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So What's the Difference Between Industrial, Enterprise and Consumer IoT Platforms?

So what's the difference between platform types? Some examples include, the devices that the platform supports, their approach to user authorization and authentication, data security and compliance, communication protocols, network support, operational cost and data management approach. These are all designed to meet the needs of their particular environment and ultimately their end customer.  

Let’s Look at Device Connectivity and Interoperability As One Example

Industrial and commercial IoT solutions represent large and complex, but typically homogeneous technologies and design. The decision domain is based on a closed set of business challenges and market pressures, mostly within the purview of the current CTO and CIO. Interoperability in this context involves existing, known technologies and decisions made in a top down way in a technology environment under complete control of the company itself. Enterprise and industrial platform providers may take a more custom approach to meet the needs of lighting connectivity in a single commercial building or machine monitoring in a specific plant. Vendor loyalty is based on how well the solution meets the established metric goals of the project. Any disruptors in such an environment more frequently come from outside than within, and rogue technologies simply don’t appear. In sort, it’s a controlled and predictable environment. In contrast, the consumer IoT market is still establishing itself, with customers selecting point solutions to address point problems, often without a well-developed view to their next technology decision. Upstarts and new brands are on rare equal footing in markets where established, conventional thing-manufacturers have played in a non-connected world for years.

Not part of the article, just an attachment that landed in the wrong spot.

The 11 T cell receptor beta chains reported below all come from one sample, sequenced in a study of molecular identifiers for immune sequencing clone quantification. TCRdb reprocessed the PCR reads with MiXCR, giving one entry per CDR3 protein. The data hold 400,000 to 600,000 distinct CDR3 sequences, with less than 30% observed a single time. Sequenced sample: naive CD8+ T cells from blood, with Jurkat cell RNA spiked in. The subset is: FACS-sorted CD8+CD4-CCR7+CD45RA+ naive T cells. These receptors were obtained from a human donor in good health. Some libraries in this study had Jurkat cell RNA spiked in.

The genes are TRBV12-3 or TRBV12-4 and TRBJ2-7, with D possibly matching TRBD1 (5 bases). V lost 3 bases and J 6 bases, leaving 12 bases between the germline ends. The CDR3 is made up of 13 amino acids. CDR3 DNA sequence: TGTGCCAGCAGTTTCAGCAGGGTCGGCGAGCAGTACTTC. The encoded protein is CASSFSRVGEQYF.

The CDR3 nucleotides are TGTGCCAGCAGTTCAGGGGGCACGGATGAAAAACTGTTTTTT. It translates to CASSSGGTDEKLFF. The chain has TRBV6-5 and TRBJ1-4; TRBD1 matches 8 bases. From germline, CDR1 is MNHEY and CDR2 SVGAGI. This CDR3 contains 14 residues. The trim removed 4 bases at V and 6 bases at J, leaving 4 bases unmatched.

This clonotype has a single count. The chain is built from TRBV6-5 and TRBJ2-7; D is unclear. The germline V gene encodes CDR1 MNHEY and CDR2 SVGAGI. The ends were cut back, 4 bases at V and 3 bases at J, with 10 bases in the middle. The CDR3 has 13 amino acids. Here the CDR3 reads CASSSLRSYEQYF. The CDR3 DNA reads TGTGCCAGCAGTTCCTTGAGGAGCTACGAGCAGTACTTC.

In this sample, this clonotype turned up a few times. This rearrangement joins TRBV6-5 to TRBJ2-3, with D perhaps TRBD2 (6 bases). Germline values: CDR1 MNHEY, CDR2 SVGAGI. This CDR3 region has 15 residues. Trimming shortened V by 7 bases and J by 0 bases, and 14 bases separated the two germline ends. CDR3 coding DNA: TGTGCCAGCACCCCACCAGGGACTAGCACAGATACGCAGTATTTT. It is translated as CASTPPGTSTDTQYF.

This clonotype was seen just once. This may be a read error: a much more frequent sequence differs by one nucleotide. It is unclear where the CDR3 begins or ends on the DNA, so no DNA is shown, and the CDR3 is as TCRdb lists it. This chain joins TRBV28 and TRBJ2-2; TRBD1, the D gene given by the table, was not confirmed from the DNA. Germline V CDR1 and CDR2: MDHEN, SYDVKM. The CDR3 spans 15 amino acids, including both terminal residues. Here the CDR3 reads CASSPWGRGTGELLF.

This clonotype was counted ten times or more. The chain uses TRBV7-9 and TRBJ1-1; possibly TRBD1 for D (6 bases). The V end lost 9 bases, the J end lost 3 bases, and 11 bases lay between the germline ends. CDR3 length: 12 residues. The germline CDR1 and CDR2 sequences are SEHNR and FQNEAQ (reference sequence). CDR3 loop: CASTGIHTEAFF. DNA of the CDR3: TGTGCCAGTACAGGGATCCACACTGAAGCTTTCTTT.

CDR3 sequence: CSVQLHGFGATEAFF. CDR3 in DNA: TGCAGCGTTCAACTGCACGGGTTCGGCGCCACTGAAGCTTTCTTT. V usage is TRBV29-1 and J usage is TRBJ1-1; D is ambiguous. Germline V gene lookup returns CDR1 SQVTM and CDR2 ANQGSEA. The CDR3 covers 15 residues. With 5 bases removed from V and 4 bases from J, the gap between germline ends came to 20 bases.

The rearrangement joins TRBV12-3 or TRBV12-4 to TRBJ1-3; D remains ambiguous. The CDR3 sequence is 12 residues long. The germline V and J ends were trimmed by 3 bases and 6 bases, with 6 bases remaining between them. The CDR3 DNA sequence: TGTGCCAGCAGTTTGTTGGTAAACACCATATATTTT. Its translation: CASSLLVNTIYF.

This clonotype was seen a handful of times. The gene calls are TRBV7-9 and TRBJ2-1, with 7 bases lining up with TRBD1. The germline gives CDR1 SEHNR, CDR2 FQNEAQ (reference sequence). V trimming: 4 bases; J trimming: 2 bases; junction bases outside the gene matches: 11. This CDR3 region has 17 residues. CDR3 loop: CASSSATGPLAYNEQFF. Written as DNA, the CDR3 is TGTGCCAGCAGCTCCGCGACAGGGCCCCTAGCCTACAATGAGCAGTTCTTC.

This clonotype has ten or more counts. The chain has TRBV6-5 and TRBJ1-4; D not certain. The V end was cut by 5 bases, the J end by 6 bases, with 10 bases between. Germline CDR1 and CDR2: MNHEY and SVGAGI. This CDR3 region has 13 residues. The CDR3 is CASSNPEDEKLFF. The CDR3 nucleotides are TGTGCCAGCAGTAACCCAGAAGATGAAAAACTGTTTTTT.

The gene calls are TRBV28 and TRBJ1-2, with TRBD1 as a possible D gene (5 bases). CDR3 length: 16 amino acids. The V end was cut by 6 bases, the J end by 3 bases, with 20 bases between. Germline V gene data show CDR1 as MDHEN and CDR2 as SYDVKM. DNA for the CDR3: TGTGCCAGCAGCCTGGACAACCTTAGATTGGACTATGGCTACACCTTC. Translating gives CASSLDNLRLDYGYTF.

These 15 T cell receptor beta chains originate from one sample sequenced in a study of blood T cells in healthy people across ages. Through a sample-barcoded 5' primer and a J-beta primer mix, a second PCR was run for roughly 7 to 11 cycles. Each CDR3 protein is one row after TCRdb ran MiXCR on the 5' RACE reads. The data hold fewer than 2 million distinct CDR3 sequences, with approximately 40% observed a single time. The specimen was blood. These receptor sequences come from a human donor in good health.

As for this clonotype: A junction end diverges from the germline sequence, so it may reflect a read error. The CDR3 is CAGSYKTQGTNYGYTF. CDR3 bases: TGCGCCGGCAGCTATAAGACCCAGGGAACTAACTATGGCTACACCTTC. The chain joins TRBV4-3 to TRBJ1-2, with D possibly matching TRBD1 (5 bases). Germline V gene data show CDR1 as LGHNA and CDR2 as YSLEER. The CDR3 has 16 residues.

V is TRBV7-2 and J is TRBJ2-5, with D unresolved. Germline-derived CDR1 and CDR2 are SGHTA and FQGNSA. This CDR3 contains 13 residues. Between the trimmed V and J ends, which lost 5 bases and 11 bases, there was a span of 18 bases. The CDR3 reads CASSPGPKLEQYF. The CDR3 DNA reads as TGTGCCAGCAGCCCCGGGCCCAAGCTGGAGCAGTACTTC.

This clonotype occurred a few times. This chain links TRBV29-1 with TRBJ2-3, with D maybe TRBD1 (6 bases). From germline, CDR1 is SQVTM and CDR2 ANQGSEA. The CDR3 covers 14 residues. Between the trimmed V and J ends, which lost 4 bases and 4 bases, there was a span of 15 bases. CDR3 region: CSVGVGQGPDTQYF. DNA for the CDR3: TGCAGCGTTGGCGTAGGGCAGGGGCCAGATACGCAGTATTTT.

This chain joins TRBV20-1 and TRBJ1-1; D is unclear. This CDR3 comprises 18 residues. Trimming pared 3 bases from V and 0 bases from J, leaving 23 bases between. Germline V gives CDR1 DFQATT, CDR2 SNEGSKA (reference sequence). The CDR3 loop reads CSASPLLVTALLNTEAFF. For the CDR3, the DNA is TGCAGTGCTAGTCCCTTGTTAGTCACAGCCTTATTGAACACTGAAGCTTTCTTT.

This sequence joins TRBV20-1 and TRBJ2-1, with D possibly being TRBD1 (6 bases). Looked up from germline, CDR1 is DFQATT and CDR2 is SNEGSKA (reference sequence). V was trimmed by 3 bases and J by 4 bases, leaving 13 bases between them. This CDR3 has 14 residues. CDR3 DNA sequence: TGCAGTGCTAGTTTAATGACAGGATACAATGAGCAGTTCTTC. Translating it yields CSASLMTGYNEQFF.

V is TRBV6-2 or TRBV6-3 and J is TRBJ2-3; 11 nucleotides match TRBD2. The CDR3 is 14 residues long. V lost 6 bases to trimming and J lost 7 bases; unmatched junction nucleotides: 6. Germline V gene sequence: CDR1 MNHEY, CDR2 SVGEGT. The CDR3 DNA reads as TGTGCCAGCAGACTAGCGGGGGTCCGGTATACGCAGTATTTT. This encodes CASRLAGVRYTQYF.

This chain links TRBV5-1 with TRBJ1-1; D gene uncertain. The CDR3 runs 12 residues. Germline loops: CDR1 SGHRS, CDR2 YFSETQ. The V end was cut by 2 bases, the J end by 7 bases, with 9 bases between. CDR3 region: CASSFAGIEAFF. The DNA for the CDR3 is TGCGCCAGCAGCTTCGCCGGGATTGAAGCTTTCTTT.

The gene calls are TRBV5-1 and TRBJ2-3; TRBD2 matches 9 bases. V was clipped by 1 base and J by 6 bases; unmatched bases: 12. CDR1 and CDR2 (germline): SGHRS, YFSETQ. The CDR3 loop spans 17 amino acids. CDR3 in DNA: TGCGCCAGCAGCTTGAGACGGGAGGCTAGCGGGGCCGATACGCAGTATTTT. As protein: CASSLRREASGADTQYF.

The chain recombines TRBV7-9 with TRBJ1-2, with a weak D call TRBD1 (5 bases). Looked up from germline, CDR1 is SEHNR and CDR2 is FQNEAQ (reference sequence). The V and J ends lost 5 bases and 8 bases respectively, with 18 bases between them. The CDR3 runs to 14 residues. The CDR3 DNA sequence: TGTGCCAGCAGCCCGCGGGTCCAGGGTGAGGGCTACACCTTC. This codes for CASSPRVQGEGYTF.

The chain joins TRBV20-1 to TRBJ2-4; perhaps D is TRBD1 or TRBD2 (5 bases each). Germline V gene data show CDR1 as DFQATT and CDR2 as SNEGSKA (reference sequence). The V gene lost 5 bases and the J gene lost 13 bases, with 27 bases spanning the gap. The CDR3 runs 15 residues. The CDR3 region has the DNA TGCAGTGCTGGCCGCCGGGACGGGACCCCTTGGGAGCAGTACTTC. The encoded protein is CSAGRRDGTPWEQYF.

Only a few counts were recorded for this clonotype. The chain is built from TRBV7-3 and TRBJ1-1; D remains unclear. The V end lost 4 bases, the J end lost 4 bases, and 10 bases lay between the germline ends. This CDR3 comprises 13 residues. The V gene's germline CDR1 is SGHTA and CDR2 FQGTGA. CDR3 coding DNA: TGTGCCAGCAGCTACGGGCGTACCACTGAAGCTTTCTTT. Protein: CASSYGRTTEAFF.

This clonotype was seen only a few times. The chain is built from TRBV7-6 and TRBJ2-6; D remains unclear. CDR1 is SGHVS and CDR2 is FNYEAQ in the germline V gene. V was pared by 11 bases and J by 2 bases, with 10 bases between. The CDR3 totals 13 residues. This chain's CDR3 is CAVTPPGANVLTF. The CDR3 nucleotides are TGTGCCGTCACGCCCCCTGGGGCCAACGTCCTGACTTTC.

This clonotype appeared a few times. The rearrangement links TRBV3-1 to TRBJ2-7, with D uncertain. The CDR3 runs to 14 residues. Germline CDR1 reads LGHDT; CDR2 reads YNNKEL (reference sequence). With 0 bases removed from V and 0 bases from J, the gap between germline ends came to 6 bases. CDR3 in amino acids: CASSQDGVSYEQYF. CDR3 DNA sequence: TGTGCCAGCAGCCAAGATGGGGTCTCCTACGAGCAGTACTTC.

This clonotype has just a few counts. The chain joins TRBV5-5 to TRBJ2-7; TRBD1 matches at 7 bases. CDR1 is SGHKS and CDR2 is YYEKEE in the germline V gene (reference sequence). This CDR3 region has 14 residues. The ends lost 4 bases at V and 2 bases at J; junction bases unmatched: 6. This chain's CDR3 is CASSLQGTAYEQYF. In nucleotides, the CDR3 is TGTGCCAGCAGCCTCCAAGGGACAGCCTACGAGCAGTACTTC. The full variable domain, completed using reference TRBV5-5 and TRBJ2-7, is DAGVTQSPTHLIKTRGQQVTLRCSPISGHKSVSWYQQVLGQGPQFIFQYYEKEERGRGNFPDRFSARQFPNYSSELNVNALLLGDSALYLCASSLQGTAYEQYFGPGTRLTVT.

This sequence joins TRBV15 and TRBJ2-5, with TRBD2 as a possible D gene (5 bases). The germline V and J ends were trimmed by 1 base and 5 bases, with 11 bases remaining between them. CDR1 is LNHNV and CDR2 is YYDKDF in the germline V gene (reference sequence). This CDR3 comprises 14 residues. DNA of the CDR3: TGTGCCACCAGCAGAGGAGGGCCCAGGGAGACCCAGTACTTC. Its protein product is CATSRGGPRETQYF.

Today’s consumers can select from thousands of available connected devices in the market. Users bring their own suite of devices to the table (BYOD) and may upgrade them frequently. Winning consumer loyalty is as often accomplished through brand loyalty as it is through ease-of-use, flexibility and choice. Working alongside other existing or new technologies like voice assistants, established thermostat brands or other devices without conflict are table stakes to participation in the consumer market. The environment is heterogeneous by nature, but with an expectation of seamless, out-of-the-box interoperability.

Each device has its own management platform and standard for authorizing and cloud-connecting for integration and device state/control services. Some are sold by companies who will want to use their own device as the channel to deliver your services, thereby increasing their value at the cost of commoditizing your brand and possibly reducing your visibility to important non-PII performance and use data.